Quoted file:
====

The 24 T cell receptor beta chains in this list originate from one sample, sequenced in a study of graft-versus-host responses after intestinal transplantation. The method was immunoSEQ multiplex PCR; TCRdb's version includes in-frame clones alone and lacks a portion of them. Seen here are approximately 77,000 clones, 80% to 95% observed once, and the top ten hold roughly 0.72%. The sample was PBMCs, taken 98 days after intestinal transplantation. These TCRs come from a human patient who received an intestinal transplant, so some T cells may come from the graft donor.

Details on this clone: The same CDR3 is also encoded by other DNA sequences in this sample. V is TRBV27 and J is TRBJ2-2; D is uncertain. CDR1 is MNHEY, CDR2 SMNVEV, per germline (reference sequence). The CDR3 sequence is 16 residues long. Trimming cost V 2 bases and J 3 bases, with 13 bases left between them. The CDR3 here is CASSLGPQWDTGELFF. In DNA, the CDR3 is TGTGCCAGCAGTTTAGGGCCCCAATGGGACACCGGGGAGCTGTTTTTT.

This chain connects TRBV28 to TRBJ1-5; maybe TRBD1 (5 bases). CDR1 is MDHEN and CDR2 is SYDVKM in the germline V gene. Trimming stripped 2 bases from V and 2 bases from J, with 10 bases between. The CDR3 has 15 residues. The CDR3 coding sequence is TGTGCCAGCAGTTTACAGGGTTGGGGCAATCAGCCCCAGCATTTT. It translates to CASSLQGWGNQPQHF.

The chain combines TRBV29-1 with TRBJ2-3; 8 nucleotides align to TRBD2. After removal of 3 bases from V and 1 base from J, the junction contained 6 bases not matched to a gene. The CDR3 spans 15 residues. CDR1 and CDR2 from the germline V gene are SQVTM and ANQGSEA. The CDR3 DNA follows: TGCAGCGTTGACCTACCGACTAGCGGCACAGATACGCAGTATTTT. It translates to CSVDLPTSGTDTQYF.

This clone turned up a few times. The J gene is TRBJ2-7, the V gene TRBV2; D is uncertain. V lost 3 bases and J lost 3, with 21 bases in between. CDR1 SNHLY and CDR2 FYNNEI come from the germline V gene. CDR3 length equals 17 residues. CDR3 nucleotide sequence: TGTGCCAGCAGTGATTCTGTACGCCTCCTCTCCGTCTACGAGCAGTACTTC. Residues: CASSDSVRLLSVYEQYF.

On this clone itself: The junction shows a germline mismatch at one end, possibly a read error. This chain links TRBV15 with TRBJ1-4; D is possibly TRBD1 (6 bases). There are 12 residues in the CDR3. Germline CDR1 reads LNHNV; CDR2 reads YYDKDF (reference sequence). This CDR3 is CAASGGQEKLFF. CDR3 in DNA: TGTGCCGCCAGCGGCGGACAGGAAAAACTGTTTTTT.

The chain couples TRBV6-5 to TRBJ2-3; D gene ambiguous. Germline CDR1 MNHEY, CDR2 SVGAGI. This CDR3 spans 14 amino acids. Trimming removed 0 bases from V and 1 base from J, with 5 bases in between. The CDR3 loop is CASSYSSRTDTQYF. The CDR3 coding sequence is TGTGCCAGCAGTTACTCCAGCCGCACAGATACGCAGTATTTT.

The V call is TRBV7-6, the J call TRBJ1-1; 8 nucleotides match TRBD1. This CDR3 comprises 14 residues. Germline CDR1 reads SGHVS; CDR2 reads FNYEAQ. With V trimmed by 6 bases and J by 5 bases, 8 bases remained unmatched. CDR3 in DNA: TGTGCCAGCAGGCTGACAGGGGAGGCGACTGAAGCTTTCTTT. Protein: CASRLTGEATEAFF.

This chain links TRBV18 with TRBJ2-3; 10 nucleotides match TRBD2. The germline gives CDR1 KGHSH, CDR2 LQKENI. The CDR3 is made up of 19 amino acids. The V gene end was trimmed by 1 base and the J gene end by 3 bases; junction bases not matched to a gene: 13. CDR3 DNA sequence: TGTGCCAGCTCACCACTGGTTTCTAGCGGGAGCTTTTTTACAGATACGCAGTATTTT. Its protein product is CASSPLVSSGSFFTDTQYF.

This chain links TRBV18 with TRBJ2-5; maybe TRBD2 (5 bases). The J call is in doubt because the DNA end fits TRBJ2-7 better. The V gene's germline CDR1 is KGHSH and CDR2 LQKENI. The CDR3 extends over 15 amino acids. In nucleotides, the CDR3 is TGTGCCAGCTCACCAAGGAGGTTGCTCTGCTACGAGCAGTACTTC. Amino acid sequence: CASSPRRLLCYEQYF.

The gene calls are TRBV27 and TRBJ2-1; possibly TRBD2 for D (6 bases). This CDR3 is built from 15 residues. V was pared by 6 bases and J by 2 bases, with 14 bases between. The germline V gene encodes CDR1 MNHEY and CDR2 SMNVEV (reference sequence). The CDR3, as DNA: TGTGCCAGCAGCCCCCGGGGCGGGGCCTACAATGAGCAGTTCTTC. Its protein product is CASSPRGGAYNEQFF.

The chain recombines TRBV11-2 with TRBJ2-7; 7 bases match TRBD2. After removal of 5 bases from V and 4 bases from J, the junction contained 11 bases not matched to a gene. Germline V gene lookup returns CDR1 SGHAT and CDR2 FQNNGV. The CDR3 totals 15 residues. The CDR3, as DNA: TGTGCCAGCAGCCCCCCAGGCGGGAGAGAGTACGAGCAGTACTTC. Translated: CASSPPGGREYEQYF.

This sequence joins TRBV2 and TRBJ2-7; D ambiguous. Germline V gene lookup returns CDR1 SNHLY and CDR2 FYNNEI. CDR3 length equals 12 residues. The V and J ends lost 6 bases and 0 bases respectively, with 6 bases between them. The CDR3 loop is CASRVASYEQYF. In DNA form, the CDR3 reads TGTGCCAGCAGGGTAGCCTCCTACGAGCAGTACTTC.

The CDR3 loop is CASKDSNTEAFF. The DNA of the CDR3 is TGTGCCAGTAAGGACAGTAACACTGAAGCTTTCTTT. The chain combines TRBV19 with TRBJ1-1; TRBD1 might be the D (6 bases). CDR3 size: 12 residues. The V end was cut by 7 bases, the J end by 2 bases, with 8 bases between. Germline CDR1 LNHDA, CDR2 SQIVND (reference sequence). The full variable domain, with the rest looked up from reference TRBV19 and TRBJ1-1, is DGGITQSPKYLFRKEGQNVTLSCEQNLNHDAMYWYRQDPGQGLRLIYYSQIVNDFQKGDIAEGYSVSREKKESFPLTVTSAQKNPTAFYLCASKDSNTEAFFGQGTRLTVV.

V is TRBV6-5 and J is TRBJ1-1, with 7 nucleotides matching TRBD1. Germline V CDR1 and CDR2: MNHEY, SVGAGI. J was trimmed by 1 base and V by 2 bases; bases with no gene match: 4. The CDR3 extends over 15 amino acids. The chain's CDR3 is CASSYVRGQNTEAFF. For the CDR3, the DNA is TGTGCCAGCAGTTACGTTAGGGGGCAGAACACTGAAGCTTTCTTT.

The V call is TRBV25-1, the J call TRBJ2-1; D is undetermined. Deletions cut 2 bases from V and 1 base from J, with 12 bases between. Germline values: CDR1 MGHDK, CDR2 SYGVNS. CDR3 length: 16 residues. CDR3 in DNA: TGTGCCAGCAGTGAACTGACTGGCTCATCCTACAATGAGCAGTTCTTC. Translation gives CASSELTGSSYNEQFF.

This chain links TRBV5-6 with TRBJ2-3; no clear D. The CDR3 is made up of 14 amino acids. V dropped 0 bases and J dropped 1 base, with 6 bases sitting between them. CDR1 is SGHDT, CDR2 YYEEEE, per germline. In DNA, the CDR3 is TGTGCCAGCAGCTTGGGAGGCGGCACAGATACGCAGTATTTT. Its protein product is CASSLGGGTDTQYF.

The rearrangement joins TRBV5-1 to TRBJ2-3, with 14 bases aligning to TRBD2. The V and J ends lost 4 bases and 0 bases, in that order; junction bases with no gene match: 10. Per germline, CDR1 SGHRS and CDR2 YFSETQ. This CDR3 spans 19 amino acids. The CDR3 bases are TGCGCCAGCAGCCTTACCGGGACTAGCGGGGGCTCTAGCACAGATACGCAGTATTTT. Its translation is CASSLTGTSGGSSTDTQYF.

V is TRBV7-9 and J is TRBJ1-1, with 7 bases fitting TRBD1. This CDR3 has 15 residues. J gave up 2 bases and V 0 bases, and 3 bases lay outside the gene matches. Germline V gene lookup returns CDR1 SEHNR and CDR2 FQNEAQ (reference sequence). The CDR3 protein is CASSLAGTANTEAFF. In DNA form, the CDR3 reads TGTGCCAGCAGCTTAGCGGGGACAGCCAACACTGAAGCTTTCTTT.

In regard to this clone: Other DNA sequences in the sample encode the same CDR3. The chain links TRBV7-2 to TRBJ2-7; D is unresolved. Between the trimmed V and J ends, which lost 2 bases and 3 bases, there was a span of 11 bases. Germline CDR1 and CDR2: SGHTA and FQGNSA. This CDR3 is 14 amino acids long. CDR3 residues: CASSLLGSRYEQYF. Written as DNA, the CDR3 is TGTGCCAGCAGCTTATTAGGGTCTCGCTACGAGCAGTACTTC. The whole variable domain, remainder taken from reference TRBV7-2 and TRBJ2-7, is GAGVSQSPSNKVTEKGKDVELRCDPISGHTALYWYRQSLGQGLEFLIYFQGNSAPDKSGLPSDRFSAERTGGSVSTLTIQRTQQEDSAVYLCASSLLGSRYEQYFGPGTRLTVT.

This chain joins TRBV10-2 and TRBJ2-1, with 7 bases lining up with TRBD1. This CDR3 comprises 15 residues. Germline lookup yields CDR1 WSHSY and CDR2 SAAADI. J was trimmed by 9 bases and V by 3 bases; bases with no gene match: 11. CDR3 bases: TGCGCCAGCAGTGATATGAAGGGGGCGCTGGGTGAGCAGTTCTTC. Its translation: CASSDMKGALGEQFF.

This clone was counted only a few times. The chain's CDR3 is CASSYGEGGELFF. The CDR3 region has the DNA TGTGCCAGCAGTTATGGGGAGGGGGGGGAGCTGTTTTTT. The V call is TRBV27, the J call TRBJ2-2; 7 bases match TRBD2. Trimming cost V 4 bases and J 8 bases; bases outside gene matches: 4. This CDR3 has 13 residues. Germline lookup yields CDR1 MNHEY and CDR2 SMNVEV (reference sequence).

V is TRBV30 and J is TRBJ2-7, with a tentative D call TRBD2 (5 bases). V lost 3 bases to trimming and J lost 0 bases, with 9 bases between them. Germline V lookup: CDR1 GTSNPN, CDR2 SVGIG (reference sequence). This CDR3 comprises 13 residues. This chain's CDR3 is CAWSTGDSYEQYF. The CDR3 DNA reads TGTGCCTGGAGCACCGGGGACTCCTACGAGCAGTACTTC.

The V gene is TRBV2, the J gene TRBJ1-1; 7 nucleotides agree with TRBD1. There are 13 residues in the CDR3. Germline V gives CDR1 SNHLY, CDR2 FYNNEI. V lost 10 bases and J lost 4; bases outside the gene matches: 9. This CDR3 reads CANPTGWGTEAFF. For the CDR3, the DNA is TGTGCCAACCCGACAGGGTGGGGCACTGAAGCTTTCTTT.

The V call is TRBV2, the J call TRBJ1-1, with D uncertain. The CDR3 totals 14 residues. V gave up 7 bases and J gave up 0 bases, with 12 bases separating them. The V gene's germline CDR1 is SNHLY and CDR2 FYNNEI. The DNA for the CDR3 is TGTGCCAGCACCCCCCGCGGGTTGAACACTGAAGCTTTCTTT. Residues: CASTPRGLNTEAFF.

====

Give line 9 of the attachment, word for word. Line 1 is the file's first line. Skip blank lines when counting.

This chain links TRBV18 with TRBJ2-3; 10 nucleotides match TRBD2. The germline gives CDR1 KGHSH, CDR2 LQKENI. The CDR3 is made up of 19 amino acids. The V gene end was trimmed by 1 base and the J gene end by 3 bases; junction bases not matched to a gene: 13. CDR3 DNA sequence: TGTGCCAGCTCACCACTGGTTTCTAGCGGGAGCTTTTTTACAGATACGCAGTATTTT. Its protein product is CASSPLVSSGSFFTDTQYF.